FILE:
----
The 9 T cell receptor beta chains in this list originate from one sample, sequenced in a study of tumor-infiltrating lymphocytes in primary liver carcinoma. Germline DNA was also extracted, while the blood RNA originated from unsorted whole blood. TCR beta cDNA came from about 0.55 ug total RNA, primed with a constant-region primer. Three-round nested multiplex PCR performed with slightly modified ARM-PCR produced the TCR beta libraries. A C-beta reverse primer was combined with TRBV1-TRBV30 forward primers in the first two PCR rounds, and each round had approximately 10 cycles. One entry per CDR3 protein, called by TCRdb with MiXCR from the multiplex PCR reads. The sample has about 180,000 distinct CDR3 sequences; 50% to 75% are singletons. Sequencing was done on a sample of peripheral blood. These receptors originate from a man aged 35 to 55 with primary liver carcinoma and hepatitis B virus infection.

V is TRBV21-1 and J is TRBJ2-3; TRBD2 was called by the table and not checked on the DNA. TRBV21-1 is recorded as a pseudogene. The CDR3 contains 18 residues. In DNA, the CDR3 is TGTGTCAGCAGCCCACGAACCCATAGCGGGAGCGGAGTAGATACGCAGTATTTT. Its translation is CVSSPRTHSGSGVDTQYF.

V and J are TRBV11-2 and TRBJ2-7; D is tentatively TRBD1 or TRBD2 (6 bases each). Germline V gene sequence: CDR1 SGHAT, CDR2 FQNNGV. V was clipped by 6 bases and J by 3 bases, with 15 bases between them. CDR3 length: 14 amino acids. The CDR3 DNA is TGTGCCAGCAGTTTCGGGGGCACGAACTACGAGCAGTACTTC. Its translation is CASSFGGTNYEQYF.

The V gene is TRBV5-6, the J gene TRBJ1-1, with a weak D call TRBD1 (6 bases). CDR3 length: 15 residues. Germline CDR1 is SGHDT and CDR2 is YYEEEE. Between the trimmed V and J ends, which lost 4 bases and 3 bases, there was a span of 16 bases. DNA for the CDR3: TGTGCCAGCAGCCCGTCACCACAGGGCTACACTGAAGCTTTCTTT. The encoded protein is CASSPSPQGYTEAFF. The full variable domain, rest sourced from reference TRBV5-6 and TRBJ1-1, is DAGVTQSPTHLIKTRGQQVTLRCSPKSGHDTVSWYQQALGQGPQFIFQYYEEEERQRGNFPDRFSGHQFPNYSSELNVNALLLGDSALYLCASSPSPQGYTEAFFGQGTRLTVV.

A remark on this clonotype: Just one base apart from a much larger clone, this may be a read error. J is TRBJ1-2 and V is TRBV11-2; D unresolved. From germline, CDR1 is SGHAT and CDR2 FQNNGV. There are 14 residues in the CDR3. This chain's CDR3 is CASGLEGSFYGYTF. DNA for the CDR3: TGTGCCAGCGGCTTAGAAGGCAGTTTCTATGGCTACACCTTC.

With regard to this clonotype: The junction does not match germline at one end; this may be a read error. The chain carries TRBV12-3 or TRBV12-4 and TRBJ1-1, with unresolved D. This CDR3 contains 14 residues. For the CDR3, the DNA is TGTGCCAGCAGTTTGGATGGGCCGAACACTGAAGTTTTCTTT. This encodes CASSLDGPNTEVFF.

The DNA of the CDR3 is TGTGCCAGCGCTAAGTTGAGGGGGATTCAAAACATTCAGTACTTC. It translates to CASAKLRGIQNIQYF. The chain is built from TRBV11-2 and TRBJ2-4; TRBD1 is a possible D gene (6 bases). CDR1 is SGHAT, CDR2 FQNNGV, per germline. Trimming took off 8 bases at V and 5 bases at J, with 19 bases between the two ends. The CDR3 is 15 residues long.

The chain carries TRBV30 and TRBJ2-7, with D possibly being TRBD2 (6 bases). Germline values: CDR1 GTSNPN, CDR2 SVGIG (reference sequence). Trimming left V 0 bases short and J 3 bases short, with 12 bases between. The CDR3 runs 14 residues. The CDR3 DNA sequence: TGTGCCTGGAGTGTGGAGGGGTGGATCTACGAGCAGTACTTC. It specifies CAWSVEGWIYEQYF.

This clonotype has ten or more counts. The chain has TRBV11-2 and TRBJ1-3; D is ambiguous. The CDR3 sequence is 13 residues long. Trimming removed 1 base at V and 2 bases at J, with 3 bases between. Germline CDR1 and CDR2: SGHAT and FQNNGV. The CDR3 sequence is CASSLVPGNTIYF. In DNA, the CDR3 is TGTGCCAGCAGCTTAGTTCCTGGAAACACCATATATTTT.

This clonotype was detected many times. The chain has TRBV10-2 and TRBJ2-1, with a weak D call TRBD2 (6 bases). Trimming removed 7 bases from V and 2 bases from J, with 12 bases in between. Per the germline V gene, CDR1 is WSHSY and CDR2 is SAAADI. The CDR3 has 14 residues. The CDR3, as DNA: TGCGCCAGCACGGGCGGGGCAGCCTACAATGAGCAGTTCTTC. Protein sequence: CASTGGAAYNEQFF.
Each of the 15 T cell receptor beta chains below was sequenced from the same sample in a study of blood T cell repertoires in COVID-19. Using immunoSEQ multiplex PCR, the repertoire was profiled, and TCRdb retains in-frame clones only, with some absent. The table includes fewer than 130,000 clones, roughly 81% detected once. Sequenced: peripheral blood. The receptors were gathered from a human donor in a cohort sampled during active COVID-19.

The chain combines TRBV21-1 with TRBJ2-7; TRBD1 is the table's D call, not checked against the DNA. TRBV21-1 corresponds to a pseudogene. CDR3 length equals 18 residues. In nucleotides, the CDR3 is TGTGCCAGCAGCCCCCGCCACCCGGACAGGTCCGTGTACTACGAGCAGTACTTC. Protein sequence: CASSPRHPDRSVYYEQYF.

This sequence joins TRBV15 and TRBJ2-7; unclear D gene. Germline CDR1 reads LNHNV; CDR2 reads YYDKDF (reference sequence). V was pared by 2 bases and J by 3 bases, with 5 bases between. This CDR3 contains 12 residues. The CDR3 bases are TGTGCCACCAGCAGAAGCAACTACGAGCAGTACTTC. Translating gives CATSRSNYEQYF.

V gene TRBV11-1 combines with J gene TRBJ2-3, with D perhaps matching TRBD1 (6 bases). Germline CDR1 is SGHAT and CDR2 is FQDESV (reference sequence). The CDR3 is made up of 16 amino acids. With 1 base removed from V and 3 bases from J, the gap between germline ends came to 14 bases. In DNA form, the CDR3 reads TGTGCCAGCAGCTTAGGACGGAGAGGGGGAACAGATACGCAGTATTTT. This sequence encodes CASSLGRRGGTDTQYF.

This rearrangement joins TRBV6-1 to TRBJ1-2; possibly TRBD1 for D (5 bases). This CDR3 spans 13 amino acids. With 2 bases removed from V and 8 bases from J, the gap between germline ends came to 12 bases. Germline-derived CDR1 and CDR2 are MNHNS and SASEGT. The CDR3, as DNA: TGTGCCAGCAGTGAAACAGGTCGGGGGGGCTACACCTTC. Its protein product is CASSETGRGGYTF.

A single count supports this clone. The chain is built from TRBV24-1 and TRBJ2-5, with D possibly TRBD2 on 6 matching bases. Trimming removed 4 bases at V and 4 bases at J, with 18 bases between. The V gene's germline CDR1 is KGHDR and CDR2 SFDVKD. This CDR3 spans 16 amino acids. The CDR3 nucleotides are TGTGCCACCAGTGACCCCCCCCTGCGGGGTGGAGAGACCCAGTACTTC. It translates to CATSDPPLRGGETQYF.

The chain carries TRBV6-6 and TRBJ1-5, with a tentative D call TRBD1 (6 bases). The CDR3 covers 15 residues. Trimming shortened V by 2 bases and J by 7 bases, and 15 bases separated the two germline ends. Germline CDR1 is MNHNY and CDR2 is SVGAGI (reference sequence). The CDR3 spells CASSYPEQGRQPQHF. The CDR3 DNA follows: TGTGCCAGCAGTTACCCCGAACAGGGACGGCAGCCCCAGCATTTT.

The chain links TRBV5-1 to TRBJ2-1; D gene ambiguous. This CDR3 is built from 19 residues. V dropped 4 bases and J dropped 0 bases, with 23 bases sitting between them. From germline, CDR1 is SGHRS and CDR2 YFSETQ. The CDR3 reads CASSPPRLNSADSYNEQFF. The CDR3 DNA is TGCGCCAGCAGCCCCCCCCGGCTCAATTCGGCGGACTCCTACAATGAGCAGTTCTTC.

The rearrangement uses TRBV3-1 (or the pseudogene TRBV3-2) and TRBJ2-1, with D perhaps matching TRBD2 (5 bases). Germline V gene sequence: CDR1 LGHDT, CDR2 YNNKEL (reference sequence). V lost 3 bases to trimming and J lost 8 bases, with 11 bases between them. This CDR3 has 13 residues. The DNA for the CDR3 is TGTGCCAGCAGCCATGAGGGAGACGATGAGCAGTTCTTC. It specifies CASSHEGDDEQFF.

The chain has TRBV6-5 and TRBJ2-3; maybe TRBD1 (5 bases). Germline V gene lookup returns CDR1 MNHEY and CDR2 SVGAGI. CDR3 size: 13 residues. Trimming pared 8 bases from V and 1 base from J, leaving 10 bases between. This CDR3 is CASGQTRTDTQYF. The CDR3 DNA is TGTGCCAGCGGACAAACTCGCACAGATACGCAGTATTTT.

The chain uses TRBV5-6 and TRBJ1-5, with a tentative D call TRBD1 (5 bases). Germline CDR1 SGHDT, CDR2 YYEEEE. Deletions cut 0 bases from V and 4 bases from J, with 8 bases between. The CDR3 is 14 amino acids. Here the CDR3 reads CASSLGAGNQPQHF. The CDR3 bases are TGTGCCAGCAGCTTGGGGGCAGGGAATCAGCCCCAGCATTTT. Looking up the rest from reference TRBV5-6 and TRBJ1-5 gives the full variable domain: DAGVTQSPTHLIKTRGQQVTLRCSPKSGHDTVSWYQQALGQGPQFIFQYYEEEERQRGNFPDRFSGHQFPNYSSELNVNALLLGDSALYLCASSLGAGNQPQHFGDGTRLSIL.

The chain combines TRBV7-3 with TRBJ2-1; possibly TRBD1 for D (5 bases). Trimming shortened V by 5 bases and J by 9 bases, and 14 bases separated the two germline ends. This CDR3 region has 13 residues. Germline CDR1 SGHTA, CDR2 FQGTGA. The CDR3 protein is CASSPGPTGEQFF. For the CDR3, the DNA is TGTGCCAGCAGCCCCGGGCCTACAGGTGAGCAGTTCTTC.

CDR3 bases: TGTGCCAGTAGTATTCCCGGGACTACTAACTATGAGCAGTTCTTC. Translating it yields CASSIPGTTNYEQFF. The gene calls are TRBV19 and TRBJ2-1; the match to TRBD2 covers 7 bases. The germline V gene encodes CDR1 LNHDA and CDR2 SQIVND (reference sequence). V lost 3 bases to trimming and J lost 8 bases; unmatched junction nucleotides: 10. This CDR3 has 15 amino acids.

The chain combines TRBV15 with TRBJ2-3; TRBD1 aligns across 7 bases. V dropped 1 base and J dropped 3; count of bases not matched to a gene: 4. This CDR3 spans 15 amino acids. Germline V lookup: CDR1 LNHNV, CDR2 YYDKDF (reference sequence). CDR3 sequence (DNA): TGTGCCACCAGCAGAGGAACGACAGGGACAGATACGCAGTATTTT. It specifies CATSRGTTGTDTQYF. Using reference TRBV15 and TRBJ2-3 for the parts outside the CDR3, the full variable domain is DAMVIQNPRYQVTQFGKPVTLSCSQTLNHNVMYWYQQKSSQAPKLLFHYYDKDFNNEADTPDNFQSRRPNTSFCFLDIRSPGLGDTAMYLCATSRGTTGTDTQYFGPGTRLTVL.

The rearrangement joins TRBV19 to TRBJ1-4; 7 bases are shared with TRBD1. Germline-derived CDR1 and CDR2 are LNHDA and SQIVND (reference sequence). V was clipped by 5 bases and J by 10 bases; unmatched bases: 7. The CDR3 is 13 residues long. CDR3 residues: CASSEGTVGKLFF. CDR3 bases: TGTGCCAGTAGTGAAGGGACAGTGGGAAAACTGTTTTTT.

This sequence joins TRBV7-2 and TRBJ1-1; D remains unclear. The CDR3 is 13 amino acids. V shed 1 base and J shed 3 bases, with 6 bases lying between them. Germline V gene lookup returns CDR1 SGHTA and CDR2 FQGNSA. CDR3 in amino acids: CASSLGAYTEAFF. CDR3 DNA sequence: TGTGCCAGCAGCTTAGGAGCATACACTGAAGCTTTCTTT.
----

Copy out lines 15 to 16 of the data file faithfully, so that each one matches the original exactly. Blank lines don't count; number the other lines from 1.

This rearrangement joins TRBV6-1 to TRBJ1-2; possibly TRBD1 for D (5 bases). This CDR3 spans 13 amino acids. With 2 bases removed from V and 8 bases from J, the gap between germline ends came to 12 bases. Germline-derived CDR1 and CDR2 are MNHNS and SASEGT. The CDR3, as DNA: TGTGCCAGCAGTGAAACAGGTCGGGGGGGCTACACCTTC. Its protein product is CASSETGRGGYTF.

A single count supports this clone. The chain is built from TRBV24-1 and TRBJ2-5, with D possibly TRBD2 on 6 matching bases. Trimming removed 4 bases at V and 4 bases at J, with 18 bases between. The V gene's germline CDR1 is KGHDR and CDR2 SFDVKD. This CDR3 spans 16 amino acids. The CDR3 nucleotides are TGTGCCACCAGTGACCCCCCCCTGCGGGGTGGAGAGACCCAGTACTTC. It translates to CATSDPPLRGGETQYF.